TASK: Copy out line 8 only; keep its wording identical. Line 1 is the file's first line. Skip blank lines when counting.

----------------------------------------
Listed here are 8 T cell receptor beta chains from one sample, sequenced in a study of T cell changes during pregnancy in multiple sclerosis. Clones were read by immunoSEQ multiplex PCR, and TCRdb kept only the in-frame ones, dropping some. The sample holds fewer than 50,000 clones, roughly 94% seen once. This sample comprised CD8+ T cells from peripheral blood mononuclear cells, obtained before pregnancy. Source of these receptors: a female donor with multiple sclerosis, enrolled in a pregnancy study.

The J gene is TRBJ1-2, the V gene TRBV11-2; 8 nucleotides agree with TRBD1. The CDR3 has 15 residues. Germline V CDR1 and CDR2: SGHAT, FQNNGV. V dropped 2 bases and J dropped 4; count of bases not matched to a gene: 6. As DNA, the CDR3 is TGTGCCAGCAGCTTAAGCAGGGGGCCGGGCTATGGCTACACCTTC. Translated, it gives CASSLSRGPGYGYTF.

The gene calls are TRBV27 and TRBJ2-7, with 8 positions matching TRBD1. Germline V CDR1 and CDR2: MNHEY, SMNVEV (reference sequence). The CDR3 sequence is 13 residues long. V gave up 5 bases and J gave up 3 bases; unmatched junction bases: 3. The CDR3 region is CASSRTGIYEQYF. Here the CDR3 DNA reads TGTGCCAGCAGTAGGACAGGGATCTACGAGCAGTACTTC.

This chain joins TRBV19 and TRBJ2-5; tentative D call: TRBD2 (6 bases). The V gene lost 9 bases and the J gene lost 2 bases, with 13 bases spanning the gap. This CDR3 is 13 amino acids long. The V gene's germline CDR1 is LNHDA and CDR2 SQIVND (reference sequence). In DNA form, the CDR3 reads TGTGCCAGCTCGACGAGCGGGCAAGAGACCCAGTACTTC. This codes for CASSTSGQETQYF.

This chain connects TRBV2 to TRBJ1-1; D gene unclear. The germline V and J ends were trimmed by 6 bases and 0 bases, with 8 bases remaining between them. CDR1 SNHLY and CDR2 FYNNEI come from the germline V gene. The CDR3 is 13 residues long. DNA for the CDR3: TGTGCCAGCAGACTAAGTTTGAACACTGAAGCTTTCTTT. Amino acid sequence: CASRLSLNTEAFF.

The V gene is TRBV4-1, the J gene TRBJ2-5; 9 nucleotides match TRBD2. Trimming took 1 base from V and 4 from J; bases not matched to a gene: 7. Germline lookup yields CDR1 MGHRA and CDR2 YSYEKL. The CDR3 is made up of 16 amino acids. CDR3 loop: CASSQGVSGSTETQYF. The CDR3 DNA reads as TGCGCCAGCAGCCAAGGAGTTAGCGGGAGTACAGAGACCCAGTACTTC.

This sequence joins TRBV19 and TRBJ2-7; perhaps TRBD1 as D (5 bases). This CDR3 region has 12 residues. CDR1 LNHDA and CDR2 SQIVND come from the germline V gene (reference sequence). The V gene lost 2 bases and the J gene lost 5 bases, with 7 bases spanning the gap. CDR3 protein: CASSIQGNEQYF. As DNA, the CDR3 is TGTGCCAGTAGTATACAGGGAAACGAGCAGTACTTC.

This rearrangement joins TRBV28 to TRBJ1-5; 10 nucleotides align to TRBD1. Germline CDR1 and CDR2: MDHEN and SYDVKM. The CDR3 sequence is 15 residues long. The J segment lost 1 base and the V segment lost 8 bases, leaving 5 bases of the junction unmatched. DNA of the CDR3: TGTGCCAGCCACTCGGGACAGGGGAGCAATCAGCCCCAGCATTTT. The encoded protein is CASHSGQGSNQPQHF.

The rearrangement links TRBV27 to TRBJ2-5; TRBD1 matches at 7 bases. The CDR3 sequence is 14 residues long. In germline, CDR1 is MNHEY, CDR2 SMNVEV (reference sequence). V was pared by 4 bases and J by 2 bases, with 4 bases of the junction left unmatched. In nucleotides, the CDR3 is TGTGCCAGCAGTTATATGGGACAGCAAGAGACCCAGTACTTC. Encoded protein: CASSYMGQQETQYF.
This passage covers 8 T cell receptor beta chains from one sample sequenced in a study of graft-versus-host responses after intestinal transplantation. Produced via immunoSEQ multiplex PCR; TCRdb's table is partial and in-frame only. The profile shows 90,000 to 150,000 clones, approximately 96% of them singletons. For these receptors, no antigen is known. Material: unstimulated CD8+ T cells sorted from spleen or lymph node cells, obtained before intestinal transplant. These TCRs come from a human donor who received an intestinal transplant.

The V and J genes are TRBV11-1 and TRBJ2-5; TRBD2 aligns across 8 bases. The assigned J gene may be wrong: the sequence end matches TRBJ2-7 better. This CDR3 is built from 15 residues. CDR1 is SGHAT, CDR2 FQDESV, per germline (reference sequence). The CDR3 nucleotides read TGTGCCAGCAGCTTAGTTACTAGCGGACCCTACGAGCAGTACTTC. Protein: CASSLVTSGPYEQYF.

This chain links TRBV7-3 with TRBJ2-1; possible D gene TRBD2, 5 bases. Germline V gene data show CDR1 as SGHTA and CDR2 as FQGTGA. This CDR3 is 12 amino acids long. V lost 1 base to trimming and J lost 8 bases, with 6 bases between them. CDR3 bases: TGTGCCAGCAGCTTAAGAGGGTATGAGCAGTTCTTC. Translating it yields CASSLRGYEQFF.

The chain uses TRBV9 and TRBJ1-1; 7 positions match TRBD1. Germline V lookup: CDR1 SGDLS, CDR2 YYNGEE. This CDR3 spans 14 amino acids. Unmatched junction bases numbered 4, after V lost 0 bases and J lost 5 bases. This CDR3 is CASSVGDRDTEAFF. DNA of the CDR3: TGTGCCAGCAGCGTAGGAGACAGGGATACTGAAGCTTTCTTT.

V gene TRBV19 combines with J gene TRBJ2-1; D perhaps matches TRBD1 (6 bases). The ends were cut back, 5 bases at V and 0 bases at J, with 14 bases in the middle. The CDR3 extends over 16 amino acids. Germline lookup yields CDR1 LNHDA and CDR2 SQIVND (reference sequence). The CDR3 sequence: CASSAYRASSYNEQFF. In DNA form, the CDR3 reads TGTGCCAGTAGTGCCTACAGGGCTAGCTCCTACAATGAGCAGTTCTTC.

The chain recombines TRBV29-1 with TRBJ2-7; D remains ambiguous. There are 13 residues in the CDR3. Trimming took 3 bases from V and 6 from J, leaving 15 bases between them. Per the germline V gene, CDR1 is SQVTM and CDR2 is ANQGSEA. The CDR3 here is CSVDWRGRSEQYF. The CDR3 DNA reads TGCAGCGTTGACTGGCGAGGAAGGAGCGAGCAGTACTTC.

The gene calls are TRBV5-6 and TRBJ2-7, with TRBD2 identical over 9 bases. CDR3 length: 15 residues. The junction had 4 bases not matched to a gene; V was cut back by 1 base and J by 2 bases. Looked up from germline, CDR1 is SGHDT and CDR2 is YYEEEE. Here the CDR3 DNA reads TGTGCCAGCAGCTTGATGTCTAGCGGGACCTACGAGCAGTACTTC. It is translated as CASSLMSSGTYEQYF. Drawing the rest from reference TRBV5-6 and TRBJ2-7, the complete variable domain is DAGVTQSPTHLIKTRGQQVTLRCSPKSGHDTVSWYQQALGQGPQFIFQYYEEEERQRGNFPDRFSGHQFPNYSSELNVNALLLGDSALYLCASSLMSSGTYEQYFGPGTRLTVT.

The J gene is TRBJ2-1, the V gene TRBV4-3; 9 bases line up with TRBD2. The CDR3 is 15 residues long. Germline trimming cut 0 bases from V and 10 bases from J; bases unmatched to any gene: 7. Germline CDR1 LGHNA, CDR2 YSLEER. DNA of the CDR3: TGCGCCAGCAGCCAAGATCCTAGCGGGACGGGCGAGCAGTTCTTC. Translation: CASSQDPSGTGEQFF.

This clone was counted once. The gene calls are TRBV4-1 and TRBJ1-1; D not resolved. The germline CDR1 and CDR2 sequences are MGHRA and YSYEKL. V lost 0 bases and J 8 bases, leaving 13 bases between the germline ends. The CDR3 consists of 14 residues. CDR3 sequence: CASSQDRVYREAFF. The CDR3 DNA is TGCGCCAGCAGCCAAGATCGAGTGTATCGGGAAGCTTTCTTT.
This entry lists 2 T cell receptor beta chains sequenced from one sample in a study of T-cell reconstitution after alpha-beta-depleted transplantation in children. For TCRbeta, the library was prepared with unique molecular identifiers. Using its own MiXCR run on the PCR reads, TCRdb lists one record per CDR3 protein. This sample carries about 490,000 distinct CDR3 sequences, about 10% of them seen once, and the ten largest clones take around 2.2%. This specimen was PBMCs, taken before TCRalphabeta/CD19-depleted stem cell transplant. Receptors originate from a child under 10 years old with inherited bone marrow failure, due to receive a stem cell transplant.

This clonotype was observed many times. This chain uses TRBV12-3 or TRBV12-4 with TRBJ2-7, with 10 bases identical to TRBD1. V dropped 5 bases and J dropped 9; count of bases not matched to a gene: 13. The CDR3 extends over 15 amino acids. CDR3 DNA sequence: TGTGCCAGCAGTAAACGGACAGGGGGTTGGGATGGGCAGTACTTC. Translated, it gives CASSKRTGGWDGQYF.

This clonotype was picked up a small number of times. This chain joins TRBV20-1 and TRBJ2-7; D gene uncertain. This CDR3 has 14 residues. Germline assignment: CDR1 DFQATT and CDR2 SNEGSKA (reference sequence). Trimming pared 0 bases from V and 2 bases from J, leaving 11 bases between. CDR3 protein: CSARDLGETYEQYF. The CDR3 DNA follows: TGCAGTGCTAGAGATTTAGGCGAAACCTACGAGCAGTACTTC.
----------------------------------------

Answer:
This rearrangement joins TRBV28 to TRBJ1-5; 10 nucleotides align to TRBD1. Germline CDR1 and CDR2: MDHEN and SYDVKM. The CDR3 sequence is 15 residues long. The J segment lost 1 base and the V segment lost 8 bases, leaving 5 bases of the junction unmatched. DNA of the CDR3: TGTGCCAGCCACTCGGGACAGGGGAGCAATCAGCCCCAGCATTTT. The encoded protein is CASHSGQGSNQPQHF.